This Sunday heralds the 88th Community Shield, otherwise known as the ‘season’s curtain raiser’.

During its long history the competition has endured many formats starting out in 1908 as a fixture between the champions of the Football League and the Southern League. This was soon adapted to an exhibition match between professionals and their amateur counterparts before settling in 1930 on its present incarnation, an often surprisingly feisty clash between title and cup holders.

In recent times the shield may have lost some of its lustre – Alex Ferguson has admitted he primarily uses the game to monitor fitness whilst that glorified puppet Mark Lawrenson has described it as a ‘glorified friendly’ – but undoubtedly there are still important benefits to be gained from victory. Not only does it mark a statement of intent for the campaign ahead but for the team to dance around in a jester’s hat and be sprayed with champagne is one hell of a positive psychological boost to take into the new season.

For us supporters the fixture is generally fondly regarded, signifying as it does an end to a long summer of international underachievement, relying on the morphine of transfer mania to tide us over, and trying to understand the perplexities of cricket.

Plus of course there are new signings to gauge – in this instance the much-anticipated full debut of Eden Hazard – not to mention new kits which immediately give the season an identity of its own.

Going by recent Shields both Manchester City and Chelsea will look to knock the ball around leisurely in the afternoon sunshine and hone match sharpness but you never know with this fixture. It has form and can occasionally produce something unusual or spectacular.

Here are five of the Cutter’s favourites.

5/ 2001 Liverpool 2 Manchester United 1

A game marred beforehand by a rare outbreak of hooliganism as Cardiff and Liverpool supporters attacked United fans near to the ground that followed 22 arrests from trouble the evening before. Gary McAllister fired the Merseysiders ahead from the spot early on and Owen doubled the lead shortly after with van Nistelrooy grabbing a second half consolation but it was not the game itself that made this encounter so memorable. With Wembley under reconstruction this was the first time the fixture played out beyond the twin towers since 1973 and the Millenium Stadium marked the occasion by closing its roof making this the first ever professional football match to be played indoors.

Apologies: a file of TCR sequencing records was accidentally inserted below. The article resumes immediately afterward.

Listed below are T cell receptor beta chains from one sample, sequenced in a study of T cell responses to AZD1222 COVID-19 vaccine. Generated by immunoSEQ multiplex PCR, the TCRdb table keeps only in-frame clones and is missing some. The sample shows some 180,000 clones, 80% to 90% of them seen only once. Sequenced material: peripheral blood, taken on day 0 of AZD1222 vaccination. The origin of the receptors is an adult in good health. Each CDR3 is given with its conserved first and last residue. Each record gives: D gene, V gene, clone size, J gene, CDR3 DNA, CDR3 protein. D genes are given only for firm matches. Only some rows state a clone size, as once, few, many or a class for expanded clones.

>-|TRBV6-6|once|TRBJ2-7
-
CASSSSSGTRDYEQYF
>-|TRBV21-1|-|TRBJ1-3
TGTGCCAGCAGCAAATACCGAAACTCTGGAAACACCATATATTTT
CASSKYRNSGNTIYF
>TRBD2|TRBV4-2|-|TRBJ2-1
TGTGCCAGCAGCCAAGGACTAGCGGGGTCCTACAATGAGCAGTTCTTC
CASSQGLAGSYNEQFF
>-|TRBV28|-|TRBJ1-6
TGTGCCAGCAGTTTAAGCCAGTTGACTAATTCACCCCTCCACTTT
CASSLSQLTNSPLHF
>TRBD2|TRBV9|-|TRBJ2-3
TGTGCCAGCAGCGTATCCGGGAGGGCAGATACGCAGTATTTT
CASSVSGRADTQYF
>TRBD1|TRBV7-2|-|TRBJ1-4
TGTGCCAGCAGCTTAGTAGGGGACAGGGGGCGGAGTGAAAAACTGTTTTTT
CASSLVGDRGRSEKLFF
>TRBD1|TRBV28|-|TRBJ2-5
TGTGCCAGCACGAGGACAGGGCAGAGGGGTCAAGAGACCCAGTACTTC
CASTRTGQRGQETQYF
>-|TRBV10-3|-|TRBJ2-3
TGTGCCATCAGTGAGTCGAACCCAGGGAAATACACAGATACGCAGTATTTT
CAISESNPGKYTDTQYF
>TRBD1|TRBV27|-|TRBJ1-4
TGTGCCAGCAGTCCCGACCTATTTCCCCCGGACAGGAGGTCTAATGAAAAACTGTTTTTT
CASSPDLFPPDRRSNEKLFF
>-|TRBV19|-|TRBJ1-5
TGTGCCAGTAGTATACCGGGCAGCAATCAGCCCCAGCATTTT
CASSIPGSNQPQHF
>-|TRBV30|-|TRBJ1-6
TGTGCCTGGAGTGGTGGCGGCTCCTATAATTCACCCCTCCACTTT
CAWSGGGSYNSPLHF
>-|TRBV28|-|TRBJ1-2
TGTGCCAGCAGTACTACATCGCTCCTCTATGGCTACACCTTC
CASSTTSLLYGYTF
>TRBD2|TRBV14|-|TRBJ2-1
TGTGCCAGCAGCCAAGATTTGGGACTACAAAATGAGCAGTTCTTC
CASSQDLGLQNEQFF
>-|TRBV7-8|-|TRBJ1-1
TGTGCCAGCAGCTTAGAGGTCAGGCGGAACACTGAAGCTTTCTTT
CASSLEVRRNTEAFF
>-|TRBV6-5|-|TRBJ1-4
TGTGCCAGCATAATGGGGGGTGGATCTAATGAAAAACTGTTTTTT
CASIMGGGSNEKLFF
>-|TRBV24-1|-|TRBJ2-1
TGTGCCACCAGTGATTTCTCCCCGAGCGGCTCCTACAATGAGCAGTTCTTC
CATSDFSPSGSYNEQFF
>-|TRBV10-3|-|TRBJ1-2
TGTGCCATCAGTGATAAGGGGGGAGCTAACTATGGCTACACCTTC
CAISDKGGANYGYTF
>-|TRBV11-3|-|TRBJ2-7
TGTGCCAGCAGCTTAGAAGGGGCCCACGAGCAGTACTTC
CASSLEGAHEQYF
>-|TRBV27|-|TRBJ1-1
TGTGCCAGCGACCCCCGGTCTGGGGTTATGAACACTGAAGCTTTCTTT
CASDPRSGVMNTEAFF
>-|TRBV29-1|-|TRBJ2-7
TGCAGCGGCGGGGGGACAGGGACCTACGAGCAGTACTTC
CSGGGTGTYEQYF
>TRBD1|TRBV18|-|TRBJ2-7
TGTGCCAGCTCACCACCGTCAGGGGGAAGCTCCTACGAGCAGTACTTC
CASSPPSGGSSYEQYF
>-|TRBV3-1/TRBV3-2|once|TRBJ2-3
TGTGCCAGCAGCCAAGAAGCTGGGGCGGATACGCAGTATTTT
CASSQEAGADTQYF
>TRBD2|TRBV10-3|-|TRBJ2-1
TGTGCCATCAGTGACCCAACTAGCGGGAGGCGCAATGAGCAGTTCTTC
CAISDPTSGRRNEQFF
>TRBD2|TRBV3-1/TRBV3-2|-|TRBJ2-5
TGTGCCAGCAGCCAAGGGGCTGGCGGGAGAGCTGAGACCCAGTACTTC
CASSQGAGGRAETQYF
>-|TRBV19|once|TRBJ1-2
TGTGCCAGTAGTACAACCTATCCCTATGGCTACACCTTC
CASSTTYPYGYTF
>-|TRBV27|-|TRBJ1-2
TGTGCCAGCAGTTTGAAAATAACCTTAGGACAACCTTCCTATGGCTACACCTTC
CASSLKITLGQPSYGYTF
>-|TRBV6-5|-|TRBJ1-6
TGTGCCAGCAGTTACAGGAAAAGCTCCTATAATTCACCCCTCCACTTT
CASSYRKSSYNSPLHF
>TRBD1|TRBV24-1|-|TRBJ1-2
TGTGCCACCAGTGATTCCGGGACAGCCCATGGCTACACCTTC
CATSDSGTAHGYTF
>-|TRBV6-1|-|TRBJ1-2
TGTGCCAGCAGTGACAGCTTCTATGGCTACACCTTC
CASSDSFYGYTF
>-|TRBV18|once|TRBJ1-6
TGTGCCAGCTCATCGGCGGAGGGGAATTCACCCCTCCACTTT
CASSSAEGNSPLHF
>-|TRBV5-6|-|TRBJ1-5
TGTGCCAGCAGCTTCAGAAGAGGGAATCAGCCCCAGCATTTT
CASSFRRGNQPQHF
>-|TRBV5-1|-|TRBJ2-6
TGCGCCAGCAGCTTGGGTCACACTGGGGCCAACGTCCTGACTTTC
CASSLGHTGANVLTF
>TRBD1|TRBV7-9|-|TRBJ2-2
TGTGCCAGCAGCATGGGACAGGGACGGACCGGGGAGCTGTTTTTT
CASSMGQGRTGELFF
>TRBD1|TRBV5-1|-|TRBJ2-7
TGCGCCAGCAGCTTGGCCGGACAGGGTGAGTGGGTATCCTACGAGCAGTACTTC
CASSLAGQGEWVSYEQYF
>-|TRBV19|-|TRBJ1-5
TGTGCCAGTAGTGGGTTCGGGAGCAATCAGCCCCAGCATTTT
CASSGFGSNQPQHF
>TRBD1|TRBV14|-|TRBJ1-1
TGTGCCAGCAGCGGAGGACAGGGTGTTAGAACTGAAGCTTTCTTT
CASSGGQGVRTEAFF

4/ 1967 Manchester United 3 Tottenham 3

The game itself was a cracker – a 3-3 goal-fest that meant both clubs shared the title – but what everybody remembers is the surreal moment when Pat Jennings hoofed a goal-kick through the Old Trafford sky and saw it bounce over the flailing arms of his opposite number Alex Stepney. What is remarkable about seeing this is noting that the Irishman is not even on the edge of his box when he launches it downfield.

3/ 1950 England World Cup XI 4 FA Canadian Touring Side 2

No amount of research has been able to uncover precisely why in 1950 the F.A deemed it necessary to tinker with tradition and have two non-club sides contesting the Shield. Even so the England World Cup team who had fared so poorly in Brazil that summer (losing to rank outsiders USA in the process) took on an England XI who had avoided such humiliation and toured the Canadian provinces instead. With Stan Mortensen and Tom Finney on one side and Stanley Matthews and Nat Lofthouse on the other I’d have quite liked to have seen this one.

2/ 1992 Leeds United 4 Liverpool 3

A stonewall classic as Cantona in his Leeds pomp dispatched a nonchalant hat-trick. This game also ushered in the Souness era at Liverpool with two of his infamously astute new signings – Paul Stewart and Istvan Kozma – making their first appearances.

1/ 1974 Leeds United 1 Liverpool 1

This was the first Charity Shield to be held at Wembley and Brian Clough’s first game in charge at Leeds. Old Big ‘Ead allegedly demanded ‘good, clean football’ from his players beforehand but evidently Billy Bremner wasn’t paying attention as the gnarly Scot prompted one of the most infamous fisticuffs ever witnessed in the British game as he traded punches with Kevin Keegan.

Seeing Keegan furiously remonstrate with referee Bob Matthewson – ‘He f***ing hit me Bob!’ – is always hilarious but we’ve all seen the brawl a thousand times before. Instead here’s a take on it from Fantasy Football.